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Capacity limits lifted, though change ‘not much help’ to some

Some businesses say other rules prevent them from reaching full capacity

Signs about social distancing and mask-wearing are posted on the doors to Paia Fish Market on Front Street in Lahaina Friday afternoon. The state lifted capacity limits for some gyms, bars and restaurants on Friday, and while the changes were welcome, some owners said the restrictions still in place prevent them from actually reaching full capacity. — The Maui News / MATTHEW THAYER photo

The end of capacity limits for gyms, bars and restaurants Friday came with mixed reviews as some businesses said “any lifting of restrictions” is welcomed while others noted that existing rules still stand in the way of achieving full capacity at their businesses.

Gov. David Ige’s most recent executive order went into effect Friday to allow “high-risk” businesses such as those at indoor restaurants, bars and gyms to operate at full capacity if the county has implemented a policy requiring proof of vaccination or a negative COVID-19 test result obtained within 48 hours. Maui County and Oahu have these policies in place.

Otherwise, the establishments will still need to operate at 50 percent capacity.

However, indoor businesses still have to require that patrons remain seated with their party, maintain 6 feet of distance between groups, avoid mingling and wear masks at all times except when actively eating or drinking. Outdoor activity at restaurants, bars and social establishments no longer are subject to the restrictions, a news release said.

Katie Karsten, co-owner of Kahale’s, Maui’s Local Dive Bar, in Kihei, said the lifting of the cap, is “not much help at all” but “it’s moving in the right direction.”

“But with our square footage and with the social distancing requirements it won’t make a big enough difference to matter,” she wrote via Facebook Messenger Friday. “We will still be forced to 50 percent of our occupancy.”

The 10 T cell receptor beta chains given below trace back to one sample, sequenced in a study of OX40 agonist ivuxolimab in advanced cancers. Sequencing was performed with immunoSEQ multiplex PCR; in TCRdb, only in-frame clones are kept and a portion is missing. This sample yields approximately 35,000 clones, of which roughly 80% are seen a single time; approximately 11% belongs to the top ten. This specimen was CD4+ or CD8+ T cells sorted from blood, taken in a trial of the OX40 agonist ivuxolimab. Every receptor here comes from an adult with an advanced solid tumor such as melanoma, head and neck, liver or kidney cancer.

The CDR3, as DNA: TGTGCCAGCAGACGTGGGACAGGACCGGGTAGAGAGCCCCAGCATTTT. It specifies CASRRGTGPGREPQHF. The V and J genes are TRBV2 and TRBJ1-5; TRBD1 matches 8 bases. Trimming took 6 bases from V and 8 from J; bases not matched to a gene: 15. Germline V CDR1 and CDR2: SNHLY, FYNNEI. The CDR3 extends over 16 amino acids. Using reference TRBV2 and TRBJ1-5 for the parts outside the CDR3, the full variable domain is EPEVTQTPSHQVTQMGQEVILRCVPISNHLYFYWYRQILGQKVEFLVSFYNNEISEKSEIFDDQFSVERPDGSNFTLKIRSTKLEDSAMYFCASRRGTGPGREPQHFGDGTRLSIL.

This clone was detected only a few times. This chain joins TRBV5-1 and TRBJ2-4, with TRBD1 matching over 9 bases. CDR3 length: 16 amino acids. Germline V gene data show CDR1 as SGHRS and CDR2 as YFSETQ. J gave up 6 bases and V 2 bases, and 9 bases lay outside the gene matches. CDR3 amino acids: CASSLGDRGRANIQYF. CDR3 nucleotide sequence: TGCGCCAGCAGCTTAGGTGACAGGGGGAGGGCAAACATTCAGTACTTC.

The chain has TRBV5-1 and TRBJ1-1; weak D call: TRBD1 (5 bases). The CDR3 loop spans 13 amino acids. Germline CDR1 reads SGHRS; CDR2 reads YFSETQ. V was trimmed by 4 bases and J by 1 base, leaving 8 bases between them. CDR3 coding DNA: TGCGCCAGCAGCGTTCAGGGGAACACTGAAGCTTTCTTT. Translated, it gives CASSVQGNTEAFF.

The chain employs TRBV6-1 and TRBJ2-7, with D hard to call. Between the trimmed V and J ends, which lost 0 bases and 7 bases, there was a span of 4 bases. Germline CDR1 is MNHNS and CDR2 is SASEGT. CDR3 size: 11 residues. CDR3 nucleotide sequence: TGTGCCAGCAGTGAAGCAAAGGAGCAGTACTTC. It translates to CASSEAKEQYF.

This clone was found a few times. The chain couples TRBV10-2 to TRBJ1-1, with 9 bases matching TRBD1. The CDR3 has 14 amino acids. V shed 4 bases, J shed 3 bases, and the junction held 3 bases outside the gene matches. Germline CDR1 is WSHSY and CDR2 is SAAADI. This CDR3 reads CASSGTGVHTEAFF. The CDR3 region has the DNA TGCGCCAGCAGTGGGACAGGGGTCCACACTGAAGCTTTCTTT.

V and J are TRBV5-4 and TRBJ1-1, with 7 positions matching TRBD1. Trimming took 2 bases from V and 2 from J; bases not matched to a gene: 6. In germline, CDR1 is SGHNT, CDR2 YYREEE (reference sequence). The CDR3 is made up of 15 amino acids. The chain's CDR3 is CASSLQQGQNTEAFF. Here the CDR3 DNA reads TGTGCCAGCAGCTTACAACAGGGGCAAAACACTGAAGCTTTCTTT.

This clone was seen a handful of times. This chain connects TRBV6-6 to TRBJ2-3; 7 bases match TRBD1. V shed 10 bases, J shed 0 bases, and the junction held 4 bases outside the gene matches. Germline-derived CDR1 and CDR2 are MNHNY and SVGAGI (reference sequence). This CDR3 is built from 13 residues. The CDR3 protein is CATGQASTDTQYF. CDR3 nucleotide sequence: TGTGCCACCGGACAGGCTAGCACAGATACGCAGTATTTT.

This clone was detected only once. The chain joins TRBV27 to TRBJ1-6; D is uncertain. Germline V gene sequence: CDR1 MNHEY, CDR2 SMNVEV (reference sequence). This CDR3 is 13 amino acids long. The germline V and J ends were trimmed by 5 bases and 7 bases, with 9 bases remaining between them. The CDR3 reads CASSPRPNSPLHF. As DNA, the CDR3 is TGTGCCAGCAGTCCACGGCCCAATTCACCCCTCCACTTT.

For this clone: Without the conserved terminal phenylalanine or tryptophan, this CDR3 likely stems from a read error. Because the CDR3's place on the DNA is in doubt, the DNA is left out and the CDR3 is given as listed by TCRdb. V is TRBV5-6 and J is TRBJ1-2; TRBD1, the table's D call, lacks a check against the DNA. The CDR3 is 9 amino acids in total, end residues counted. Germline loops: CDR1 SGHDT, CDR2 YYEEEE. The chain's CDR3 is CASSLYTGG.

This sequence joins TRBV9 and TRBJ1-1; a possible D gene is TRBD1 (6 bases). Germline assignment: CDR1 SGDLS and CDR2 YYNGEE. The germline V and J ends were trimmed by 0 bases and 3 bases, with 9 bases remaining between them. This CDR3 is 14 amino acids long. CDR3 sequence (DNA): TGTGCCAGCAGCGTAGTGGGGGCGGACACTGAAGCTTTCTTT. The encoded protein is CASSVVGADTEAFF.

A Zippy’s Restaurants official had similar sentiments on how the new order would apply to the Kahului restaurant.

“The lifting of indoor capacity limits may be good for some restaurants, but the 6-foot distancing requirements effectively reduces our capacity to 50 percent anyhow,” said Kevin Yim, vice president of marketing and communications. “Our dining rooms have many built-in booths that cannot be moved, therefore, we have to block those booths out.”

He added that most restaurants do not have excess floor space to take advantage of full capacity limits but still allow the 6-foot space between groups.

At Baked on Maui in Haiku, Manager Levi Young said Friday that “of course any lifting of restrictions would be welcome on our end. I’m sure we would see a lot of relief and appreciation from our customers as well, but the people that would be positively impacted would be our hard-working staff.”

Young said that “luckily” most of their seating is outdoors, so they have options for those who are not vaccinated.

They still receive a few complaints “here and there” for enforcing the restrictions, though.

Sean Higuchi, owner and strength coach at Anytime Fitness in Pukalani, said the lifting of capacity limits will help them and that the 6-foot distancing has not been an issue in the facility.

“We haven’t had to limit much, but have kept any usage limited to our local paying members because they are the most important part of our business,” Higuchi said. “We have been turning away any visitors who often pay for a temporary membership when on vacation.”

He added that “we have prioritized the health and safety of our community, but are excited to welcome back visitors when it is safe.”

“All Anytime Fitness locations have been working very hard to successfully provide a safe workout environment for our members,” Higuchi said. “We are all locally owned small businesses who care about our communities’ health and fitness.”

* Melissa Tanji can be reached at mtanji@mauinews.com.

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